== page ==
When I came across Spacetime Satellites, I instantly thought of how cool it would be if the B52’s jammed with David Byrne. Sounding very much like their lovechild, Rob Davis stopped by MoggBlog HQ to chat all things music.
Introduce yourself (yourselves) and your hidden talent!
Rob Davis is a singer, songwriter, producer and film-maker based in Boston and Provincetown. His writing styles include country, folk blues, pop, show tunes and jazz. He has recorded under the stage names Robert-Jan Davis, Cholesterol Jones, and Spacetime Satellites. Born on a
US army base in Bavaria, he spent his formative years in Boston. My business career, over 35 years, has been in investing capital in real estate distress situations in Europe, the UK, the US and the Caribbean.
What’s your writing process like? Do you write the music or lyrics first?
My songwriting process is midway between mental illness and vomiting.
What’s the best advice you’d give to your younger self?
You’re a singer. Just be a singer.
Tell MoggBlog viewers about your latest release! What’s the inspiration behind that?
Spacetime Satellites’ latest track, “Ocean Boy”, is now available to all wandering souls, on land or beneath the brine. The third release under this moniker from songwriter, producer and film-maker Rob Davis, Ocean Boy is as deliriously unhinged yet as perfectly formed as fans have come to expect. Telling the tale of a “doggy who likes to swim, in the ocean without a fin”, Ocean Boy fights crime disguised as a “mollusc with no eyes.” A brilliant mix of beach party go-go hoe-down frolics and a Saturday morning cartoon theme, Ocean Boy is the best track The B-52s wish they had recorded.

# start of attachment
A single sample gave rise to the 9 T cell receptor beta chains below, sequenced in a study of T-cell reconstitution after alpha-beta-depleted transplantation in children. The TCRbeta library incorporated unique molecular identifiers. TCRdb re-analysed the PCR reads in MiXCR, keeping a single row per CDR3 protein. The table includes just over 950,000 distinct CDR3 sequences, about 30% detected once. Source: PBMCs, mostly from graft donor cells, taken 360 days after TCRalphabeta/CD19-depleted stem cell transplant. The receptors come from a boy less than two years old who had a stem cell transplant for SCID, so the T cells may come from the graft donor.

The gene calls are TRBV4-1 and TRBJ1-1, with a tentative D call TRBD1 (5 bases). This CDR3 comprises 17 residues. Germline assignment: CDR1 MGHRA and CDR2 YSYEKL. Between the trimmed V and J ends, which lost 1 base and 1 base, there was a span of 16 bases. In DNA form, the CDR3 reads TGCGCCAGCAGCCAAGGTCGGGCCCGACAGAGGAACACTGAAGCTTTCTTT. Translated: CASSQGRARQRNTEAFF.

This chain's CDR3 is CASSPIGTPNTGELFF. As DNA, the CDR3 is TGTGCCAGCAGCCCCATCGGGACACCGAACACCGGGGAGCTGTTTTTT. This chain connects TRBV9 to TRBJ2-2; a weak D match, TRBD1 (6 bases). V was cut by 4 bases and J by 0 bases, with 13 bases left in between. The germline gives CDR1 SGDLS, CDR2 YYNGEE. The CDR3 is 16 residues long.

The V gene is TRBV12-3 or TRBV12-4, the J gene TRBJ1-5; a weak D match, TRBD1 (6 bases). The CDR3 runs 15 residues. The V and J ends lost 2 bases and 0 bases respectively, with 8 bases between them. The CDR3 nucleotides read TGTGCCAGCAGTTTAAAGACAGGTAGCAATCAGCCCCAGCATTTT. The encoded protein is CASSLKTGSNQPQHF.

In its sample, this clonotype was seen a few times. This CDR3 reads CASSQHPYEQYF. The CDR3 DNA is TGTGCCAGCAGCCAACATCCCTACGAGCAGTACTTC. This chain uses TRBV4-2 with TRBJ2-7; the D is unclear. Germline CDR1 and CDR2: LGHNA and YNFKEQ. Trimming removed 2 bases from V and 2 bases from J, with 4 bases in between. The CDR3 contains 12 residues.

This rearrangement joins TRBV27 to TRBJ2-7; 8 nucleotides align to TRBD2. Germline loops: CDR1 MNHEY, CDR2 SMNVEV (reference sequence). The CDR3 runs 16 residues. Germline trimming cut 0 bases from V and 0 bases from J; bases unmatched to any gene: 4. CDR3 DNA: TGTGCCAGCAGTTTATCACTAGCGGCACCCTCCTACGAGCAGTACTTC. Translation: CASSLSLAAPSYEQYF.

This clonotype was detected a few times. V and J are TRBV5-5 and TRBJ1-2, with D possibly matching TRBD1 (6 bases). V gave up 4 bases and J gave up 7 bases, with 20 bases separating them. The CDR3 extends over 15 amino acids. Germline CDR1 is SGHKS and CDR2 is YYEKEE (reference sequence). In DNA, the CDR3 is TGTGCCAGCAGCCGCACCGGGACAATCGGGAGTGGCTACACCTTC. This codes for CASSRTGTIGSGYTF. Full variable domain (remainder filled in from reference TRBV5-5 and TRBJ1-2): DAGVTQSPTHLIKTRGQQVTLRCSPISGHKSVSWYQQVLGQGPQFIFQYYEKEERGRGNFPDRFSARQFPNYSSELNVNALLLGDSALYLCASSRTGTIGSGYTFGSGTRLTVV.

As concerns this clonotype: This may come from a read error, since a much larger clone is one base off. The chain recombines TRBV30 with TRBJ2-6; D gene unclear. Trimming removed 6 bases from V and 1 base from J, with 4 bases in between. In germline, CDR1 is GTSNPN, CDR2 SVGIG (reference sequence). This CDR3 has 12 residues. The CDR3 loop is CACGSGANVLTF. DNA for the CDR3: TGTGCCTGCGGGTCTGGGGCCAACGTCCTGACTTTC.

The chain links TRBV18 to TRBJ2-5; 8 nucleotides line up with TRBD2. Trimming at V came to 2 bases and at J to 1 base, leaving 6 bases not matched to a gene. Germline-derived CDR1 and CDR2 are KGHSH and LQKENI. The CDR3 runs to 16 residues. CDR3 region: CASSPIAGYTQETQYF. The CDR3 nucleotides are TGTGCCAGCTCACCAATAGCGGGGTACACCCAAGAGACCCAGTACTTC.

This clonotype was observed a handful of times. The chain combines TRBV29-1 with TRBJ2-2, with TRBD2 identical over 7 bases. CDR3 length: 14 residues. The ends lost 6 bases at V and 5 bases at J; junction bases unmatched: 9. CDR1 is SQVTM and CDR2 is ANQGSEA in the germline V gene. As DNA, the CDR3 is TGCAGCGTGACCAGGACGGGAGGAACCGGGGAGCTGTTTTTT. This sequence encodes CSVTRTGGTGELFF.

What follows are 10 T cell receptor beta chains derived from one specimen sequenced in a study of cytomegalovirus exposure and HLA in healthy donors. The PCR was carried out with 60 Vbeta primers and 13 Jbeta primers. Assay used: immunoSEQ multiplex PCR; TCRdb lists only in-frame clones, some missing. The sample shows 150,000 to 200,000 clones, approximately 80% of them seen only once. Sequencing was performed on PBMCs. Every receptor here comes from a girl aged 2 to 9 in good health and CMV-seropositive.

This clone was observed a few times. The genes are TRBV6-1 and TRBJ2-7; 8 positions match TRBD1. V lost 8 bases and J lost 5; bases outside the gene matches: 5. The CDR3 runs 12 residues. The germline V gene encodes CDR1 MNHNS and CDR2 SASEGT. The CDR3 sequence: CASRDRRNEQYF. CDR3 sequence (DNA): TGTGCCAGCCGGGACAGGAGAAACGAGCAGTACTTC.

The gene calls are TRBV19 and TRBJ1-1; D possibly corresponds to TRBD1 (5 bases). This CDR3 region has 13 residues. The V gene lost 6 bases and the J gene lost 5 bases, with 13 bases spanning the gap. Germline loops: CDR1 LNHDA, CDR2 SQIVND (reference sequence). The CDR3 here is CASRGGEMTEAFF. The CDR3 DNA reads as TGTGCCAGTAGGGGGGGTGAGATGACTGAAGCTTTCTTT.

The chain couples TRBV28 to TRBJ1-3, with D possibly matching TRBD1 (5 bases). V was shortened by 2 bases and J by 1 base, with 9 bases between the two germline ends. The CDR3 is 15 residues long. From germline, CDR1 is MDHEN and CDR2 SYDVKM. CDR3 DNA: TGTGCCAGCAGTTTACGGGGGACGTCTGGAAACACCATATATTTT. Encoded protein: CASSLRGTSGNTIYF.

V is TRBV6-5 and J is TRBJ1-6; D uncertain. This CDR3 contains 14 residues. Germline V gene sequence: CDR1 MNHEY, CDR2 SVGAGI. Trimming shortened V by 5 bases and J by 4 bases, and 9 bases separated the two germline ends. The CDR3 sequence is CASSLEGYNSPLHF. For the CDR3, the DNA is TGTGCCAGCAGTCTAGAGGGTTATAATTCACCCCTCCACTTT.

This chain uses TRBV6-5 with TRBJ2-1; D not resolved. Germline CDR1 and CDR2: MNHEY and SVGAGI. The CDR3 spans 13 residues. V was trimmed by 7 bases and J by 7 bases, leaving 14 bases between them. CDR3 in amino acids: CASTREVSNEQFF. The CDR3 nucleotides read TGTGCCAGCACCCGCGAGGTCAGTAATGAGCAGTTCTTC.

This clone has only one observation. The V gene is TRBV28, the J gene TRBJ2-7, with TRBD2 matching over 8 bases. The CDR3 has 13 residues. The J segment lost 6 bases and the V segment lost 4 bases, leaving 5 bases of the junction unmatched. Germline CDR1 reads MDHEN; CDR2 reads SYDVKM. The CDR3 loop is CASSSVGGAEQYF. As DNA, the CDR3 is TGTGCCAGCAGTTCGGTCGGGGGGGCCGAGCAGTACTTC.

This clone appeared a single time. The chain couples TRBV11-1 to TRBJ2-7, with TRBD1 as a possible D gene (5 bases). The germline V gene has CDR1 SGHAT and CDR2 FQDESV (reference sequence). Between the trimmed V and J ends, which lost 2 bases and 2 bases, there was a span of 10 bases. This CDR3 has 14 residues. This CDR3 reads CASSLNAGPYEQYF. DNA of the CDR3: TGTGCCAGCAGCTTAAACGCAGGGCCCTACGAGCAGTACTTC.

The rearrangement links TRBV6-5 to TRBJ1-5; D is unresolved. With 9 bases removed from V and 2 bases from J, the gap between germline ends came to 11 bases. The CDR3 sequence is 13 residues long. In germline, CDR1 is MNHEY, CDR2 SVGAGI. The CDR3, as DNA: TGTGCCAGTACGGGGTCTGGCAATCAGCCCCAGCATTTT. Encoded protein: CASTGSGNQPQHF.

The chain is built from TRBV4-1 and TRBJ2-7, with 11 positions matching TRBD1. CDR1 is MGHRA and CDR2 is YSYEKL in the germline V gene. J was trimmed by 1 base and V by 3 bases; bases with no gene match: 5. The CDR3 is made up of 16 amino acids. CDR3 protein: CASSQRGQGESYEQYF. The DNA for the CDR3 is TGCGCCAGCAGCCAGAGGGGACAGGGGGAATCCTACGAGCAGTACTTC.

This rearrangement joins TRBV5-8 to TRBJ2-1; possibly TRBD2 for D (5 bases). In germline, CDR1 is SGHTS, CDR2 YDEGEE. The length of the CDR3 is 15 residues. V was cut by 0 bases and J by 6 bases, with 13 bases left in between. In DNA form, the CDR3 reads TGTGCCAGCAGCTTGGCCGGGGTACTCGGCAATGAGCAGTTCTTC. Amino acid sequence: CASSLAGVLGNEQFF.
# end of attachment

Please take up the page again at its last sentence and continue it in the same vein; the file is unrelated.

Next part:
Many who are familiar with Rob Davis’ output as Cholesterol Jones and Robert-Jan Davis may associate his music with barbed alt-folk angst. Spacetime Satellites is a ray of strangely-coloured sunshine. Poppy, danceable and almost impossible not to clap and sing along with, they have the song-writing chops of the B52s and Sparks, interweaving flights of fancy with Farfisa keyboards and surfy guitars from the 1960s. Like Davis’ beguiling animated videos, there is both Day-Glo childish glee and slicks of ghoulish humour which render Spacetime Satellites both completely out of time and yet absolutely what the world needs NOW – if you can’t welcome Ocean Boy into your arms smelling like a wet dog, there really is no hope for Mankind.